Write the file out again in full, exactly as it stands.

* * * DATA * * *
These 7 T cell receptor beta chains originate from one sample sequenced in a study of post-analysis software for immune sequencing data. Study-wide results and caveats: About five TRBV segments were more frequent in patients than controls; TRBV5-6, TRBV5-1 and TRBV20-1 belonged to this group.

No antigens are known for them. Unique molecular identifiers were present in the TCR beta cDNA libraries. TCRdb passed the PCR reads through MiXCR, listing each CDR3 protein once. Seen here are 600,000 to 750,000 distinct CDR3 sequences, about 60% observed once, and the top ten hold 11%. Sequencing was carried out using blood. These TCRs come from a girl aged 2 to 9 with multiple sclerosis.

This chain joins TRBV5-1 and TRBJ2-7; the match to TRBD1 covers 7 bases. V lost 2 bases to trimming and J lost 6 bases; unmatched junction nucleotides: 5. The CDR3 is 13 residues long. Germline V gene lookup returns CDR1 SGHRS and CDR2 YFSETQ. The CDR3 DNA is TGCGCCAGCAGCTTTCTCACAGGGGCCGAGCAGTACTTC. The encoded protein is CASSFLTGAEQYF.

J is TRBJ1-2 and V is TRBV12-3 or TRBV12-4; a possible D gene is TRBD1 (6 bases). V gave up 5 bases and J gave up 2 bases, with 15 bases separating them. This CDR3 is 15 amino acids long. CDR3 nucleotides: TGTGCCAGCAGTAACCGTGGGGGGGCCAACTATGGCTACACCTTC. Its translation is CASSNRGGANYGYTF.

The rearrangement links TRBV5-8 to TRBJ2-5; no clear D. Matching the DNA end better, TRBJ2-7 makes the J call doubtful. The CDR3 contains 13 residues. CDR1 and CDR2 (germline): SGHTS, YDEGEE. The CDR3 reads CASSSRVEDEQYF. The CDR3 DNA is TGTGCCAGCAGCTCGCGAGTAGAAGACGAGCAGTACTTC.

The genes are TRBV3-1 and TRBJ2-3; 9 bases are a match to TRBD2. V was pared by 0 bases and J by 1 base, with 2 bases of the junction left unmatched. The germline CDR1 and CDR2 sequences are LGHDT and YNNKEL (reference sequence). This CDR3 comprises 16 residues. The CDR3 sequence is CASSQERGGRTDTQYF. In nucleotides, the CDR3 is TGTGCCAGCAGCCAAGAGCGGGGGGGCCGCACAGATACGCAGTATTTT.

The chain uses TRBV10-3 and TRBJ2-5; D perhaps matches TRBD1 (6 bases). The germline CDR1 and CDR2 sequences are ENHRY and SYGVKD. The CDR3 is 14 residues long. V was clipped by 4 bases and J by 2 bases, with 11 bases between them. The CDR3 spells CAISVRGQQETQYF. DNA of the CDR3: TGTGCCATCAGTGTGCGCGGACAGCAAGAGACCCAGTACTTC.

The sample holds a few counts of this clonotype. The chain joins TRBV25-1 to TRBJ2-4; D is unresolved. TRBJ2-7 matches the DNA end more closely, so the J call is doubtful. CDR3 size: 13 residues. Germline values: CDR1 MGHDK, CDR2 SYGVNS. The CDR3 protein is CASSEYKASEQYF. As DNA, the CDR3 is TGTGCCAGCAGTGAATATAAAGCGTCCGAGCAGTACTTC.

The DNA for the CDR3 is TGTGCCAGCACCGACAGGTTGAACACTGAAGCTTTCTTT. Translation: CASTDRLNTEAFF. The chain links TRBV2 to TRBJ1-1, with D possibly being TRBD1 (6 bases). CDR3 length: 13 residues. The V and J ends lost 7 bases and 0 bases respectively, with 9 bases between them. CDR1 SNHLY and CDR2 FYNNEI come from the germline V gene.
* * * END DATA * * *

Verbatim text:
These 7 T cell receptor beta chains originate from one sample sequenced in a study of post-analysis software for immune sequencing data. Study-wide results and caveats: About five TRBV segments were more frequent in patients than controls; TRBV5-6, TRBV5-1 and TRBV20-1 belonged to this group.

No antigens are known for them. Unique molecular identifiers were present in the TCR beta cDNA libraries. TCRdb passed the PCR reads through MiXCR, listing each CDR3 protein once. Seen here are 600,000 to 750,000 distinct CDR3 sequences, about 60% observed once, and the top ten hold 11%. Sequencing was carried out using blood. These TCRs come from a girl aged 2 to 9 with multiple sclerosis.

This chain joins TRBV5-1 and TRBJ2-7; the match to TRBD1 covers 7 bases. V lost 2 bases to trimming and J lost 6 bases; unmatched junction nucleotides: 5. The CDR3 is 13 residues long. Germline V gene lookup returns CDR1 SGHRS and CDR2 YFSETQ. The CDR3 DNA is TGCGCCAGCAGCTTTCTCACAGGGGCCGAGCAGTACTTC. The encoded protein is CASSFLTGAEQYF.

J is TRBJ1-2 and V is TRBV12-3 or TRBV12-4; a possible D gene is TRBD1 (6 bases). V gave up 5 bases and J gave up 2 bases, with 15 bases separating them. This CDR3 is 15 amino acids long. CDR3 nucleotides: TGTGCCAGCAGTAACCGTGGGGGGGCCAACTATGGCTACACCTTC. Its translation is CASSNRGGANYGYTF.

The rearrangement links TRBV5-8 to TRBJ2-5; no clear D. Matching the DNA end better, TRBJ2-7 makes the J call doubtful. The CDR3 contains 13 residues. CDR1 and CDR2 (germline): SGHTS, YDEGEE. The CDR3 reads CASSSRVEDEQYF. The CDR3 DNA is TGTGCCAGCAGCTCGCGAGTAGAAGACGAGCAGTACTTC.

The genes are TRBV3-1 and TRBJ2-3; 9 bases are a match to TRBD2. V was pared by 0 bases and J by 1 base, with 2 bases of the junction left unmatched. The germline CDR1 and CDR2 sequences are LGHDT and YNNKEL (reference sequence). This CDR3 comprises 16 residues. The CDR3 sequence is CASSQERGGRTDTQYF. In nucleotides, the CDR3 is TGTGCCAGCAGCCAAGAGCGGGGGGGCCGCACAGATACGCAGTATTTT.

The chain uses TRBV10-3 and TRBJ2-5; D perhaps matches TRBD1 (6 bases). The germline CDR1 and CDR2 sequences are ENHRY and SYGVKD. The CDR3 is 14 residues long. V was clipped by 4 bases and J by 2 bases, with 11 bases between them. The CDR3 spells CAISVRGQQETQYF. DNA of the CDR3: TGTGCCATCAGTGTGCGCGGACAGCAAGAGACCCAGTACTTC.

The sample holds a few counts of this clonotype. The chain joins TRBV25-1 to TRBJ2-4; D is unresolved. TRBJ2-7 matches the DNA end more closely, so the J call is doubtful. CDR3 size: 13 residues. Germline values: CDR1 MGHDK, CDR2 SYGVNS. The CDR3 protein is CASSEYKASEQYF. As DNA, the CDR3 is TGTGCCAGCAGTGAATATAAAGCGTCCGAGCAGTACTTC.

The DNA for the CDR3 is TGTGCCAGCACCGACAGGTTGAACACTGAAGCTTTCTTT. Translation: CASTDRLNTEAFF. The chain links TRBV2 to TRBJ1-1, with D possibly being TRBD1 (6 bases). CDR3 length: 13 residues. The V and J ends lost 7 bases and 0 bases respectively, with 9 bases between them. CDR1 SNHLY and CDR2 FYNNEI come from the germline V gene.